Say ‘fox and hedgehog’ and one is likely to think of several things. There is the old proverb, attributed to many people throughout history, that ‘the fox knows many things; the hedgehog, one big thing’. And, building on this idea, there is the philosopher Isaiah Berlin’s famous essay, ‘The Hedgehog and the Fox’. But these vulpine and erinaceous phrases and references are perhaps eclipsed by Aesop’s famous fable of the fox and the hedgehog.
In summary, the fable of the fox and the hedgehog runs as follows: a fox, after crossing a river, got its tail entangled in a bush, and couldn’t move. A number of mosquitoes, upon seeing the fox trapped, settled upon him and enjoyed a good meal, feasting upon the fox’s blood, the fox unable to swish them away with his trapped tail. A hedgehog that was strolling by took pity on the fox and went up to him. ‘You are in a bad way, neighbour,’ said the hedgehog; ‘shall I help you out by driving off those mosquitoes who are sucking your blood?’ ‘Thank you, Master Hedgehog,’ said the fox, ‘but I would rather you didn’t.’ ‘Why not?’ asked the hedgehog. ‘Well, you see,’ the fox replied, ‘these mosquitoes have had their fill; if you drive these away, others will come with fresh appetite and bleed me to death.’
As you’ll see, this little fable has very little to do with how clever or knowledgeable foxes and hedgehogs are, which makes one wonder why these two animals were chosen for this fable. And what is the moral of the story of the fox and the hedgehog? It’s often quoted as being, ‘Better to bear a lesser evil than to risk a greater in removing it.’ In other words, we might think of political situations where things may be bad, but in voting for a different regime to replace the bad one may result in a worse political party coming to power. (Other more personal, local, and everyday examples are of course available.)
What has this fable got to do with Berlin’s essay, or with that famous statement about the fox knowing many things, but the hedgehog knowing one important thing? Not much. The sentiment about the fox and the hedgehog’s different kinds of knowledge is attributed to the Ancient Greek poet Archilochus; the Dutch scholar Erasmus, writing in his 1500 work Adagia, expressed the same idea. But confusingly, although there is an animal fable which embodied this ‘moral’ or apercu, it is not the fable of the fox and the hedgehog. Instead, we have to turn to the fable of the fox and the cat. This fable sees the fox and cat discussing the various tricks and dodges they know: the fox has many, while the cat says he has just one. The fox appears to have the advantage, until a pack of wild dogs attacks them both. The cat’s one bright idea – climb a tree to get out of harm’s way – rewards him by saving him from the dogs, while the fox – busy chewing over which of his bright ideas to act upon – remains rooted to the spot and is torn apart by the hounds. Clearly, there’s a moral there: act quickly and decisively when you have to, rather than endlessly turning over the various options in your head. Alternatively, it’s always better to run away!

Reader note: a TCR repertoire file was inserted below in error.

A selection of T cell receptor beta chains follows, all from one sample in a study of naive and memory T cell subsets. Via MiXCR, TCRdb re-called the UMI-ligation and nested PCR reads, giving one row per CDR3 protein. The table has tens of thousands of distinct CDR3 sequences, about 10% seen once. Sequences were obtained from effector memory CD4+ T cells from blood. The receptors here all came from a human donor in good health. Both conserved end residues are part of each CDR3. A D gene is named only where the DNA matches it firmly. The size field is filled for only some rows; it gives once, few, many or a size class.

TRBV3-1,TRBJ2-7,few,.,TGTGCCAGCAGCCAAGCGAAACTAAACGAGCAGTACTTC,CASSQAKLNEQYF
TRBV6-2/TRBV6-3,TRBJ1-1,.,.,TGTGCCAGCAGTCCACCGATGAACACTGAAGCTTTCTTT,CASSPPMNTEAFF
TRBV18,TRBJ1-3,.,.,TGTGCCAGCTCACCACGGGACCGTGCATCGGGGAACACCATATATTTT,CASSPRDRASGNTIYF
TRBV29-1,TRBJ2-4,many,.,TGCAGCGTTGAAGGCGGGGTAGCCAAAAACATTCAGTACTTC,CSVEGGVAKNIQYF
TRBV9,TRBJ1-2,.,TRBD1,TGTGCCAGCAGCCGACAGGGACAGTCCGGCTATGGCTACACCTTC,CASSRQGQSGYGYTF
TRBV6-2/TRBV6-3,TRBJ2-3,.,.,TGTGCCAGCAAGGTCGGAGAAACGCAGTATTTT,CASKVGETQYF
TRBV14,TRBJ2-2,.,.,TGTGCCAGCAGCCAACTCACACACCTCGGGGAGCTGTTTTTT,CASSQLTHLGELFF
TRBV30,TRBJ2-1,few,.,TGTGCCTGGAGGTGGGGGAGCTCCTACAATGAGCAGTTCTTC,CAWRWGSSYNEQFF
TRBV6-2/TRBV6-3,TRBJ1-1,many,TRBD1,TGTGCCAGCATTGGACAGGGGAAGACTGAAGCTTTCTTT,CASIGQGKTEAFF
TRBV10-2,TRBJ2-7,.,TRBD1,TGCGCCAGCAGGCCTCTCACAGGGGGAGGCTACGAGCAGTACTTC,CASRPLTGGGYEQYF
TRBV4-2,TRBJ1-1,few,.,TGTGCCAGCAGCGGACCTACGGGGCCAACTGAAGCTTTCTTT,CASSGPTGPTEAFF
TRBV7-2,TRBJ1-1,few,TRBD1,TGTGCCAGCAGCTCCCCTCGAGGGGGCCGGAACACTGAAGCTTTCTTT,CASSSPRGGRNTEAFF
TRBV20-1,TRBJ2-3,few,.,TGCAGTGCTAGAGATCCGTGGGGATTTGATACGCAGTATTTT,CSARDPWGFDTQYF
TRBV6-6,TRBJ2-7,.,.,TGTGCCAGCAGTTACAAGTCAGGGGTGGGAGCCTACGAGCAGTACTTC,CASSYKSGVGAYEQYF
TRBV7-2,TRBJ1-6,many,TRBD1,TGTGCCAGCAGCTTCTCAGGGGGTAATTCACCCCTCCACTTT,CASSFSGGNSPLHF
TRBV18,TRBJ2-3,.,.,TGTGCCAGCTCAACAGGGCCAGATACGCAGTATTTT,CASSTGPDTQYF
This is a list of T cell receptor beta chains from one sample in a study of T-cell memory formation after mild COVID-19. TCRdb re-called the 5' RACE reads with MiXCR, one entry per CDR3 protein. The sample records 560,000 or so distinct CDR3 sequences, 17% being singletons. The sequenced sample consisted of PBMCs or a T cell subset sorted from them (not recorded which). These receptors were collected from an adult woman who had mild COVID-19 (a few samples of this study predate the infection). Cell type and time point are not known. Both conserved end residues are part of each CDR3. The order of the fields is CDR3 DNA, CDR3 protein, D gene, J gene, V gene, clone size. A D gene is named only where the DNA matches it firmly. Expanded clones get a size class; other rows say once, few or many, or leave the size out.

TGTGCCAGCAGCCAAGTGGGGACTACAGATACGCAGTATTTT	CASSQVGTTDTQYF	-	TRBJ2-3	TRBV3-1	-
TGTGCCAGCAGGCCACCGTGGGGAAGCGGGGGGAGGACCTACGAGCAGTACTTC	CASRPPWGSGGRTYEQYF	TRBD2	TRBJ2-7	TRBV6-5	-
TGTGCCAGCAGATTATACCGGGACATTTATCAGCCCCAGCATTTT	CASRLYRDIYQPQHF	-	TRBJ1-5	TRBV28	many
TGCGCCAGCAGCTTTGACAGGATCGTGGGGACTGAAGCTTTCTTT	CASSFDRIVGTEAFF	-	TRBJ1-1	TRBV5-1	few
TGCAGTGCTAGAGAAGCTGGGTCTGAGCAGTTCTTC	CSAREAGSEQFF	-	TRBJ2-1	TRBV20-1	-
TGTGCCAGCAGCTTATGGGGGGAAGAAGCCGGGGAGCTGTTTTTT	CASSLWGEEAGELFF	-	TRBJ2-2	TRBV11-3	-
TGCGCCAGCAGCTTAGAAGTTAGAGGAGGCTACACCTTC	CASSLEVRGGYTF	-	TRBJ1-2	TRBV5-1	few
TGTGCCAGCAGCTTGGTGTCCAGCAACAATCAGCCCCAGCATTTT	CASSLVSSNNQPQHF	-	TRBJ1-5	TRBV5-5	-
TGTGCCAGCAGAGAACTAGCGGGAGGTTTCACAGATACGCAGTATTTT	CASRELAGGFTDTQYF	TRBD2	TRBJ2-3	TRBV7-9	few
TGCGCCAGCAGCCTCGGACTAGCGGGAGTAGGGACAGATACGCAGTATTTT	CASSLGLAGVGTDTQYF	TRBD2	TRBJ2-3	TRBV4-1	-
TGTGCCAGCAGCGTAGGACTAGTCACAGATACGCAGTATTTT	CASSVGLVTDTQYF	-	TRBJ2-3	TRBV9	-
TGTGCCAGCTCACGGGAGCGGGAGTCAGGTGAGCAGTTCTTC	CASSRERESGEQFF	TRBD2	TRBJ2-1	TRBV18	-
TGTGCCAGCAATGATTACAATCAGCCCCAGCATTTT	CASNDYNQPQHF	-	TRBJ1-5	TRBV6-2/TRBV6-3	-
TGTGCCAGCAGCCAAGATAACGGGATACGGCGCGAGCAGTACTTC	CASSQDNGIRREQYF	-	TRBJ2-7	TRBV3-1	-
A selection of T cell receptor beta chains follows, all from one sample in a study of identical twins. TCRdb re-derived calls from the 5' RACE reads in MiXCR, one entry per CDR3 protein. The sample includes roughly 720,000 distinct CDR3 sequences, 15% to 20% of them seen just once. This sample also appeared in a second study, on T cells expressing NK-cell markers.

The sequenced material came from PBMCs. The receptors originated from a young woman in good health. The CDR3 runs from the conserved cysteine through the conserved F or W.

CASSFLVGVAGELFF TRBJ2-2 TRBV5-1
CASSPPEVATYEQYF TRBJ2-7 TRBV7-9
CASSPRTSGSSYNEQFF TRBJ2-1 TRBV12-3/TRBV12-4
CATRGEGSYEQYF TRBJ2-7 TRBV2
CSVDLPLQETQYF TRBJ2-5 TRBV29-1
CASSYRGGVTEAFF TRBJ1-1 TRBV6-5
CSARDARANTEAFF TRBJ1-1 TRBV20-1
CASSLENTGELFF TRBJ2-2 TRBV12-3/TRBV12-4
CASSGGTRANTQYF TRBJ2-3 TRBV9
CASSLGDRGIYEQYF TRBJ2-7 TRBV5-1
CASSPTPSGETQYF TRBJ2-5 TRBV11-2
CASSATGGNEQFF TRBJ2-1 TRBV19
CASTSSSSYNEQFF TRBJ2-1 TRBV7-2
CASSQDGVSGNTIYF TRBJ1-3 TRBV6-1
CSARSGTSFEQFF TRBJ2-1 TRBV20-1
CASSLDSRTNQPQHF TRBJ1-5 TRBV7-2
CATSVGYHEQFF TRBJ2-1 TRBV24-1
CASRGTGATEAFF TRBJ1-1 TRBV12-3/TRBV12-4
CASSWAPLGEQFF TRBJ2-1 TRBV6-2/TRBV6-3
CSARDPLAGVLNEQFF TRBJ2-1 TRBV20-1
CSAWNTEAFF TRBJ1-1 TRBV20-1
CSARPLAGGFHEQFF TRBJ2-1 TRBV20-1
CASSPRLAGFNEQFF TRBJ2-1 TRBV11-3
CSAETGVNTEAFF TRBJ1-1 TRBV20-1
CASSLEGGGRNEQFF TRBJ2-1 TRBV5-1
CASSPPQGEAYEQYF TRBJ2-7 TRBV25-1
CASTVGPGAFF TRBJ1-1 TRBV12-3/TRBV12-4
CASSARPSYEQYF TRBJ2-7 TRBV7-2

Such an idea strikes at the core of what makes fables such interesting examples of oral literature (which they surely began life as, designed to instruct the young, using animals to make the message more colourful and fun, about how to act morally and effectively): they often express a simple central idea, a maxim or principle, but they encourage us to think about the way in which different principles, handed down to us as conventional homespun wisdom, often contradict each other. Christopher Ricks, perhaps the most brilliant living literary critic, likes to use the examples of the two well-known proverbs: ‘He who hesitates is lost’ (i.e. act instantly, like the cat) but also ‘Look before you leap’ (i.e. don’t rush in and act instantly; or, if you like, be more fox). Here, the former would have been excellent advice for the fox, but he chose the latter. Other proverbs, however, encourage the latter as the path to follow.
Aesop wasn’t the first person to write animal fables. Several centuries earlier, Hesiod had written one about a hawk and a nightingale, while a poet named Archilochus penned several, including one about an eagle and a vixen, and one about a fox and a monkey. But Aesop would turn the fable into a popular form. William Caxton printed the first English translation of the Fables in 1484, enabling such phrases as ‘sour grapes’ and ‘to cry wolf’ to enter the language.